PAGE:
I wasn’t stealing the story of the retired detective I’d met — the novel I would write would never resemble his—but I was trying to use my idea of him and his wife as the main characters. I was interested in the crisis a retirement can be within a long marriage. I was also interested in writing a thriller. But I realized that it required a level of work I wasn’t sure I was willing to do — hire the equivalent of a British sensitivity reader, for example, since I would be almost colonizing the colonizer, as it were.
In trying to figure out if I should write the above story or not, I asked myself these first three questions, and then three more, which I got from conversations with the writers Kiese Laymon and Chinelo Okparanta:
Does this story contain a damaging stereotype of a marginalized group? Does the story need this stereotype to exist? If so, does the story need to exist?
A stoic white retired British police detective and his wife did not at first glance seem like damaging stereotypes. But even in thinking about this, I had to ask myself why I wanted to write the novel. Other questions grew from that. Did I really want my next novel to be set in London? Wasn’t there enough to write about in America? What was I doing writing about a white man? Even if I wanted to write a meta–murder mystery, wasn’t there some other way to do it? The long-standing Anglophilia I had developed when the first queer books, films, and music I found came out of the U.K. in the 1980s was something I had come to watch out for.
I eventually figured out how to set it here in America, though it has taken a back seat, joining the five other ideas for novels and another book of essays all lurking in my files.
These discussions distract me increasingly from the conversations I’m interested in. If I’m helping students cross boundaries, I urge them to look at the ones they find within. I also urge them to set them for themselves. I’m more interested in how there’s another literature possible when people who belong to the status quo challenge it from within. I’m thinking of Jess Row’s novel Your Face in Mine, a story that explores taking on an identity you weren’t born into, literally, when the narrator discovers a white Jewish friend from high school has had surgery to “turn” himself black. Row, who is white and Jewish, pursues the peculiar turns that are possible when someone with white privilege seeks to rid himself of his guilt — not through restorative justice but through camouflage and counterfeit. Or the inimitable Ocean Vuong’s On Earth We Are Briefly Gorgeous, an autobiographical novel set in the second person. The narrator writes the novel to his mother, who is unable to speak or read English and will never read it. This direct address to her — Asian-American refugee to Asian-American refugee — is drawn out of that history and intimate proximity. It uses the Japanese literary form kishōtenketsu, a dramatic structure that refuses to deploy conflict. No rising arc, no “climax.” Vuong was influenced by canonical works like Moby-Dick, but he uses them to feed his daring, to write something entirely new.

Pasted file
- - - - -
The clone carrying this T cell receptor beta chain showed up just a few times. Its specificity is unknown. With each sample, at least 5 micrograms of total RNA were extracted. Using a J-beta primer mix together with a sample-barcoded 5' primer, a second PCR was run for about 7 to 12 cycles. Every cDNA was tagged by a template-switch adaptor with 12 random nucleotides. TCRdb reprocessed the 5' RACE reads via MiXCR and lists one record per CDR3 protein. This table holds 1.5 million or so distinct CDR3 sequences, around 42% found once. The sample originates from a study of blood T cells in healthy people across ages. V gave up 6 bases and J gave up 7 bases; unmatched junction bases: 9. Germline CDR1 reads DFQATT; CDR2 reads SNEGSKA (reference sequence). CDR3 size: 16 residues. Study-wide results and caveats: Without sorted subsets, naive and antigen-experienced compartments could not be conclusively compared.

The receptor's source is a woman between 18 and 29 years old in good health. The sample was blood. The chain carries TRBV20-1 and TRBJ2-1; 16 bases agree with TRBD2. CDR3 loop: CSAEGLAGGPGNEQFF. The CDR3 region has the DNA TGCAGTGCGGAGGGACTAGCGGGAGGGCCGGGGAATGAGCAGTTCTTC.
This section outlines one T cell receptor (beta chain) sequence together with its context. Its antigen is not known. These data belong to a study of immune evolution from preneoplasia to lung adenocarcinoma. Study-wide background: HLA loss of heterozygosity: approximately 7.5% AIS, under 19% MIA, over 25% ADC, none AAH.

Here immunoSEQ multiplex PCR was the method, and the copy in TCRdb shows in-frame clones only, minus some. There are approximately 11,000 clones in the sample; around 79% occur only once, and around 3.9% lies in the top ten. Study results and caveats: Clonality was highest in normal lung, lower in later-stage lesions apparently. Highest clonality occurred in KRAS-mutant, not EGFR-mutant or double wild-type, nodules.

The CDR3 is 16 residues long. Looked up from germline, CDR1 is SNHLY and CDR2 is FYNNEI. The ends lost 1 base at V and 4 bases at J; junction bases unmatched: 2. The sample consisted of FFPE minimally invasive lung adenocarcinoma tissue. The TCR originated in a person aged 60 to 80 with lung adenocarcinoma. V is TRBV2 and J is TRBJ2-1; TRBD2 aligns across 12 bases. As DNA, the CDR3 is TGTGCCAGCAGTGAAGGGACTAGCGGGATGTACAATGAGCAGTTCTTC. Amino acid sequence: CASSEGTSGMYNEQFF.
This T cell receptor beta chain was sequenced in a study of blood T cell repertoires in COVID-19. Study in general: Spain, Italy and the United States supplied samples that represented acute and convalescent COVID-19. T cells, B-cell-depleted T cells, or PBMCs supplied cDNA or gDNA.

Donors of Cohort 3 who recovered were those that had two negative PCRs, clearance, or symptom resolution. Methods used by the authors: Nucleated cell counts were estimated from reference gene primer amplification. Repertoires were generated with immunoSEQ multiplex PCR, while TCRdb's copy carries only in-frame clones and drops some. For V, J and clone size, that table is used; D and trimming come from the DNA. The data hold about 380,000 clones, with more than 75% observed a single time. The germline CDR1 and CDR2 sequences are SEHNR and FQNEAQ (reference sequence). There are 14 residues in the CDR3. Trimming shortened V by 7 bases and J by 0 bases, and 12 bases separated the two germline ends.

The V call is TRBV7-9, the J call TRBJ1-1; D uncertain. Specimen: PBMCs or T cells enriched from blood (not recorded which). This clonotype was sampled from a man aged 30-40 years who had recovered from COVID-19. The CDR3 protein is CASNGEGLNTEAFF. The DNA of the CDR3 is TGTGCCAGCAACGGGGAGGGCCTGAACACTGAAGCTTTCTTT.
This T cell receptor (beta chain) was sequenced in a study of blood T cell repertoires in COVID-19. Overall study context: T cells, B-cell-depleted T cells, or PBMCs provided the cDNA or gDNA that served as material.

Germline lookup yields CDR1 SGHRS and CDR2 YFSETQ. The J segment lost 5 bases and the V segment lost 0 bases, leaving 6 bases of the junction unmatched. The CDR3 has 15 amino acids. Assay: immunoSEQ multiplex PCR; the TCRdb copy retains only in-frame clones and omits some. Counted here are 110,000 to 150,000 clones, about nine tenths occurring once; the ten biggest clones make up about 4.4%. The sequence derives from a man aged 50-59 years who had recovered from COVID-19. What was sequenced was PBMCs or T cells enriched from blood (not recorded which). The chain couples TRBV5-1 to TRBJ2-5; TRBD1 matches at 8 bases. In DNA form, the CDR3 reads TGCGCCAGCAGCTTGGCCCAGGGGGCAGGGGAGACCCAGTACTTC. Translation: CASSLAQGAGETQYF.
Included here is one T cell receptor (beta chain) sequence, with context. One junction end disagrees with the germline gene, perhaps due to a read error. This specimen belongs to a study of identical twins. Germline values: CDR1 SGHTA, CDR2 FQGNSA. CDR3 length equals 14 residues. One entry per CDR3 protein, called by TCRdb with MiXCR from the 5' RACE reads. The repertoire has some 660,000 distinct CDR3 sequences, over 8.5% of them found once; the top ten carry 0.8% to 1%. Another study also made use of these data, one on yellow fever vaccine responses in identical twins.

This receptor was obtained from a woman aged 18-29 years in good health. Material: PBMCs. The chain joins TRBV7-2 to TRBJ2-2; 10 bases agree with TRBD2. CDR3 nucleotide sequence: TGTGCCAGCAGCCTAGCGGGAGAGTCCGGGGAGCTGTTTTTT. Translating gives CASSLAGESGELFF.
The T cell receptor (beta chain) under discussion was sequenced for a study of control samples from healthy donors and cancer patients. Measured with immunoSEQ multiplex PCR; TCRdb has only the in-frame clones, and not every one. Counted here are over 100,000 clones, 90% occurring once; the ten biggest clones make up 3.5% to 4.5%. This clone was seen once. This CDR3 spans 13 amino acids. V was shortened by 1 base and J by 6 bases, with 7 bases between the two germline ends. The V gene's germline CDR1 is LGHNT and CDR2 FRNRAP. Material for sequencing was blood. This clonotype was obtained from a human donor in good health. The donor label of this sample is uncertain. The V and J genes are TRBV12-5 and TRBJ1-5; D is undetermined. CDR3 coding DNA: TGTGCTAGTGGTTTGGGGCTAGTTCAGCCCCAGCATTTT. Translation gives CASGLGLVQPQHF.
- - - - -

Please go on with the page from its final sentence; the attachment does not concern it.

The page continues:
I was with him recently at NYU for a night of readings. He said two things that night that I still think of. “What is pretentious but to have the pretense to the assumption that you belong here?” And, “If you are an Asian-American writer, artist, poet, or painter, prepare to be unfathomable, inconceivable.”
These are two polestars, a North and South. One was what I perhaps still needed to lay down, and the other was something to pick up. In my reluctance for my retired detective narrator, I could finally see how tired I was of the idea of having to pretend to be a white man, or be like one. Better to catch the energy that rises when I fling myself at everything I fear writing.
Increasingly, this question is a trick question. A part of a game where writers of color, LGBTQ writers, women writers, are told to write as white men in order to succeed, and thus are set up to fail. While white men are allowed to write what they think the stories of these people are, and are told it is their right. This game is over.
So when I meet with those beginner students to discuss their first stories, I ask them to think of stories only they can write. Stories they know but have never read anywhere. Stories they always tell but never write down. That’s what this question is really about. Or could be. If the questioner asked it of themselves more often than they asked other people.
Alexander Chee is the author of How to Write an Autobiographical Novel and an associate professor of creative writing at Dartmouth.
*A version of this article appears in the October 28, 2019, issue of New York Magazine. Subscribe Now!